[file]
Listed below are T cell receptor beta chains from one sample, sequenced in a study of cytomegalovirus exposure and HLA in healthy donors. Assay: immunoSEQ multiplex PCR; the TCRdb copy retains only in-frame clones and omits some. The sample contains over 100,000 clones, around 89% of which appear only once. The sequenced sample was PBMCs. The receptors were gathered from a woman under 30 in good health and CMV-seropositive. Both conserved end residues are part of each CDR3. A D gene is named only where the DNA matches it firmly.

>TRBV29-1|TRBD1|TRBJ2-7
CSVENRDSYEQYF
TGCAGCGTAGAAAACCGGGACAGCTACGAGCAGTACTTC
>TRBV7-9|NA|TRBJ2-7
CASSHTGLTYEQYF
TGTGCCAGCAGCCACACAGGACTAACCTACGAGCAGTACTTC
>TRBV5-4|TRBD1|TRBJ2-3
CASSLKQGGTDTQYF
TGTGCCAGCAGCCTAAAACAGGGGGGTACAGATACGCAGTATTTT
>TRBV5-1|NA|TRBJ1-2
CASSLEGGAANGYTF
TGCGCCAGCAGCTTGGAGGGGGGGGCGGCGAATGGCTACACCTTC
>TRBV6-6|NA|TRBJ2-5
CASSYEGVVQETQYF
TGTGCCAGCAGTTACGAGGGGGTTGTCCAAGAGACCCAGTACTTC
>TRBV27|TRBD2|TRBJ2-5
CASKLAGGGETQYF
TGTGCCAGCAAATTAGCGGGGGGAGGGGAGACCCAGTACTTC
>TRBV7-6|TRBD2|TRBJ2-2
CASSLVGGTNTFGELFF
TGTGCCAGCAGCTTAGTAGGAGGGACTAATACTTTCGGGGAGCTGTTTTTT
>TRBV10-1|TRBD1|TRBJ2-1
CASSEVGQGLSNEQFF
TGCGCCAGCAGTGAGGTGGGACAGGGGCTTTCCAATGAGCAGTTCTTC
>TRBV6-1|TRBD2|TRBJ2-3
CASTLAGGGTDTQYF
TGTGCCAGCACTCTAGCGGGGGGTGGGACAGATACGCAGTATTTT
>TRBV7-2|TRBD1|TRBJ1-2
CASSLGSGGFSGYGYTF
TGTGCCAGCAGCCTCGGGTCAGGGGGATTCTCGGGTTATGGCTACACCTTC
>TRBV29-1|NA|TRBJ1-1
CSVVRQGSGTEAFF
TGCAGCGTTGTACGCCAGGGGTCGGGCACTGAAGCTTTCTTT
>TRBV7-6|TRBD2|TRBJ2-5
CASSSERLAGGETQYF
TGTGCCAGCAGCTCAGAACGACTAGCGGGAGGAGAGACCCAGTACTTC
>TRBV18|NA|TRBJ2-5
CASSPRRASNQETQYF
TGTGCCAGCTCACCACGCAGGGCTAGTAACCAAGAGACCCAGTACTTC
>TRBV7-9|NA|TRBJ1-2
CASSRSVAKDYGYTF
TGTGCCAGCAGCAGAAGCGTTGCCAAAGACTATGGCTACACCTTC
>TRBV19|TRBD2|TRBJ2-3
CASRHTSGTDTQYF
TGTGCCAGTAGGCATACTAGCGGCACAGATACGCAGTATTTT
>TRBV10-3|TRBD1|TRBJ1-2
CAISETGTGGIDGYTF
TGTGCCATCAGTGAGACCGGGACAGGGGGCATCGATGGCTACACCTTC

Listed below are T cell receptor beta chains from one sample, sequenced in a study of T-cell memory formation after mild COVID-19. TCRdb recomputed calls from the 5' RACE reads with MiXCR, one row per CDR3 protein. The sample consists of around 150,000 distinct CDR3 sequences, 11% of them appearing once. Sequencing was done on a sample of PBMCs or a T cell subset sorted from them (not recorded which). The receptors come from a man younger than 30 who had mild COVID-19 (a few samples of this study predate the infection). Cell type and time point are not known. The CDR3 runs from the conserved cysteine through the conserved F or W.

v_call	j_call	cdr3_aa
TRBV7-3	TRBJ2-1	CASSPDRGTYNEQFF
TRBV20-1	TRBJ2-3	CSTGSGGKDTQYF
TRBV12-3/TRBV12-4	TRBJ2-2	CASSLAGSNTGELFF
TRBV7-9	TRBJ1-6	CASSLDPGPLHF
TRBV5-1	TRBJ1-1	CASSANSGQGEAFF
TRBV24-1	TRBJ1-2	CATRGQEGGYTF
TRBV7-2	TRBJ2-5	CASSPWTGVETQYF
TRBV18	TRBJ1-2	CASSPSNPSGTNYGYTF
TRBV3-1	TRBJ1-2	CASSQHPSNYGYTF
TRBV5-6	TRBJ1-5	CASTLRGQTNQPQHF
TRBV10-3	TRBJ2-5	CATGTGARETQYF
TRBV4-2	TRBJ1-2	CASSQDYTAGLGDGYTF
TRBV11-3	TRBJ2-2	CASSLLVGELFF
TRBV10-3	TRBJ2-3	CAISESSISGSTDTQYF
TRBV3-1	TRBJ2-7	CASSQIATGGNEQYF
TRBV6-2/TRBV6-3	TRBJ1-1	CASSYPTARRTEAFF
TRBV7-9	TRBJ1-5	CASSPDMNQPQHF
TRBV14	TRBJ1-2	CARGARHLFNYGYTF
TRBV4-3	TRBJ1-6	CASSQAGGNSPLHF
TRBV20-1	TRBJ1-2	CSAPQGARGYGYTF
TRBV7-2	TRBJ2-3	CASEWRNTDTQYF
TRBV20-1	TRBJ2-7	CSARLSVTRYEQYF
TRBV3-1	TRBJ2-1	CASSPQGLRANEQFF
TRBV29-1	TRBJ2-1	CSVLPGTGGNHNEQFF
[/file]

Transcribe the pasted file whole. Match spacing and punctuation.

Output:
Listed below are T cell receptor beta chains from one sample, sequenced in a study of cytomegalovirus exposure and HLA in healthy donors. Assay: immunoSEQ multiplex PCR; the TCRdb copy retains only in-frame clones and omits some. The sample contains over 100,000 clones, around 89% of which appear only once. The sequenced sample was PBMCs. The receptors were gathered from a woman under 30 in good health and CMV-seropositive. Both conserved end residues are part of each CDR3. A D gene is named only where the DNA matches it firmly.

>TRBV29-1|TRBD1|TRBJ2-7
CSVENRDSYEQYF
TGCAGCGTAGAAAACCGGGACAGCTACGAGCAGTACTTC
>TRBV7-9|NA|TRBJ2-7
CASSHTGLTYEQYF
TGTGCCAGCAGCCACACAGGACTAACCTACGAGCAGTACTTC
>TRBV5-4|TRBD1|TRBJ2-3
CASSLKQGGTDTQYF
TGTGCCAGCAGCCTAAAACAGGGGGGTACAGATACGCAGTATTTT
>TRBV5-1|NA|TRBJ1-2
CASSLEGGAANGYTF
TGCGCCAGCAGCTTGGAGGGGGGGGCGGCGAATGGCTACACCTTC
>TRBV6-6|NA|TRBJ2-5
CASSYEGVVQETQYF
TGTGCCAGCAGTTACGAGGGGGTTGTCCAAGAGACCCAGTACTTC
>TRBV27|TRBD2|TRBJ2-5
CASKLAGGGETQYF
TGTGCCAGCAAATTAGCGGGGGGAGGGGAGACCCAGTACTTC
>TRBV7-6|TRBD2|TRBJ2-2
CASSLVGGTNTFGELFF
TGTGCCAGCAGCTTAGTAGGAGGGACTAATACTTTCGGGGAGCTGTTTTTT
>TRBV10-1|TRBD1|TRBJ2-1
CASSEVGQGLSNEQFF
TGCGCCAGCAGTGAGGTGGGACAGGGGCTTTCCAATGAGCAGTTCTTC
>TRBV6-1|TRBD2|TRBJ2-3
CASTLAGGGTDTQYF
TGTGCCAGCACTCTAGCGGGGGGTGGGACAGATACGCAGTATTTT
>TRBV7-2|TRBD1|TRBJ1-2
CASSLGSGGFSGYGYTF
TGTGCCAGCAGCCTCGGGTCAGGGGGATTCTCGGGTTATGGCTACACCTTC
>TRBV29-1|NA|TRBJ1-1
CSVVRQGSGTEAFF
TGCAGCGTTGTACGCCAGGGGTCGGGCACTGAAGCTTTCTTT
>TRBV7-6|TRBD2|TRBJ2-5
CASSSERLAGGETQYF
TGTGCCAGCAGCTCAGAACGACTAGCGGGAGGAGAGACCCAGTACTTC
>TRBV18|NA|TRBJ2-5
CASSPRRASNQETQYF
TGTGCCAGCTCACCACGCAGGGCTAGTAACCAAGAGACCCAGTACTTC
>TRBV7-9|NA|TRBJ1-2
CASSRSVAKDYGYTF
TGTGCCAGCAGCAGAAGCGTTGCCAAAGACTATGGCTACACCTTC
>TRBV19|TRBD2|TRBJ2-3
CASRHTSGTDTQYF
TGTGCCAGTAGGCATACTAGCGGCACAGATACGCAGTATTTT
>TRBV10-3|TRBD1|TRBJ1-2
CAISETGTGGIDGYTF
TGTGCCATCAGTGAGACCGGGACAGGGGGCATCGATGGCTACACCTTC

Listed below are T cell receptor beta chains from one sample, sequenced in a study of T-cell memory formation after mild COVID-19. TCRdb recomputed calls from the 5' RACE reads with MiXCR, one row per CDR3 protein. The sample consists of around 150,000 distinct CDR3 sequences, 11% of them appearing once. Sequencing was done on a sample of PBMCs or a T cell subset sorted from them (not recorded which). The receptors come from a man younger than 30 who had mild COVID-19 (a few samples of this study predate the infection). Cell type and time point are not known. The CDR3 runs from the conserved cysteine through the conserved F or W.

v_call	j_call	cdr3_aa
TRBV7-3	TRBJ2-1	CASSPDRGTYNEQFF
TRBV20-1	TRBJ2-3	CSTGSGGKDTQYF
TRBV12-3/TRBV12-4	TRBJ2-2	CASSLAGSNTGELFF
TRBV7-9	TRBJ1-6	CASSLDPGPLHF
TRBV5-1	TRBJ1-1	CASSANSGQGEAFF
TRBV24-1	TRBJ1-2	CATRGQEGGYTF
TRBV7-2	TRBJ2-5	CASSPWTGVETQYF
TRBV18	TRBJ1-2	CASSPSNPSGTNYGYTF
TRBV3-1	TRBJ1-2	CASSQHPSNYGYTF
TRBV5-6	TRBJ1-5	CASTLRGQTNQPQHF
TRBV10-3	TRBJ2-5	CATGTGARETQYF
TRBV4-2	TRBJ1-2	CASSQDYTAGLGDGYTF
TRBV11-3	TRBJ2-2	CASSLLVGELFF
TRBV10-3	TRBJ2-3	CAISESSISGSTDTQYF
TRBV3-1	TRBJ2-7	CASSQIATGGNEQYF
TRBV6-2/TRBV6-3	TRBJ1-1	CASSYPTARRTEAFF
TRBV7-9	TRBJ1-5	CASSPDMNQPQHF
TRBV14	TRBJ1-2	CARGARHLFNYGYTF
TRBV4-3	TRBJ1-6	CASSQAGGNSPLHF
TRBV20-1	TRBJ1-2	CSAPQGARGYGYTF
TRBV7-2	TRBJ2-3	CASEWRNTDTQYF
TRBV20-1	TRBJ2-7	CSARLSVTRYEQYF
TRBV3-1	TRBJ2-1	CASSPQGLRANEQFF
TRBV29-1	TRBJ2-1	CSVLPGTGGNHNEQFF